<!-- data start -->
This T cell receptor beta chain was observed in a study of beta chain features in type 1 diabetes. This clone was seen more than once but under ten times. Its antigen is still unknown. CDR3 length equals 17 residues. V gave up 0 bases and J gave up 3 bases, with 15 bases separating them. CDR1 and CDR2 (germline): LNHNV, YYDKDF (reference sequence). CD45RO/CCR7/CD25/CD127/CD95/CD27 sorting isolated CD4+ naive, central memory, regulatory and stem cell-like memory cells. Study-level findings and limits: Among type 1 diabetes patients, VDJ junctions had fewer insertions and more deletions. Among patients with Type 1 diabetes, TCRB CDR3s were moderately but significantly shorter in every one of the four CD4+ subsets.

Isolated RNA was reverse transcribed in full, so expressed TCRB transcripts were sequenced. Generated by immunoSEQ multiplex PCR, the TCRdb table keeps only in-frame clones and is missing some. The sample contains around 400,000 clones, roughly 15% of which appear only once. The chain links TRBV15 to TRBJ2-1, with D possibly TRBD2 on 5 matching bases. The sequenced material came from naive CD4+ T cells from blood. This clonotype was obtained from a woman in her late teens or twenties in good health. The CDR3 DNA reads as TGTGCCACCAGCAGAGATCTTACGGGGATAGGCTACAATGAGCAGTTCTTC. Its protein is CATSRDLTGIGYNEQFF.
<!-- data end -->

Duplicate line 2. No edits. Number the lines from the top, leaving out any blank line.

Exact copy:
Isolated RNA was reverse transcribed in full, so expressed TCRB transcripts were sequenced. Generated by immunoSEQ multiplex PCR, the TCRdb table keeps only in-frame clones and is missing some. The sample contains around 400,000 clones, roughly 15% of which appear only once. The chain links TRBV15 to TRBJ2-1, with D possibly TRBD2 on 5 matching bases. The sequenced material came from naive CD4+ T cells from blood. This clonotype was obtained from a woman in her late teens or twenties in good health. The CDR3 DNA reads as TGTGCCACCAGCAGAGATCTTACGGGGATAGGCTACAATGAGCAGTTCTTC. Its protein is CATSRDLTGIGYNEQFF.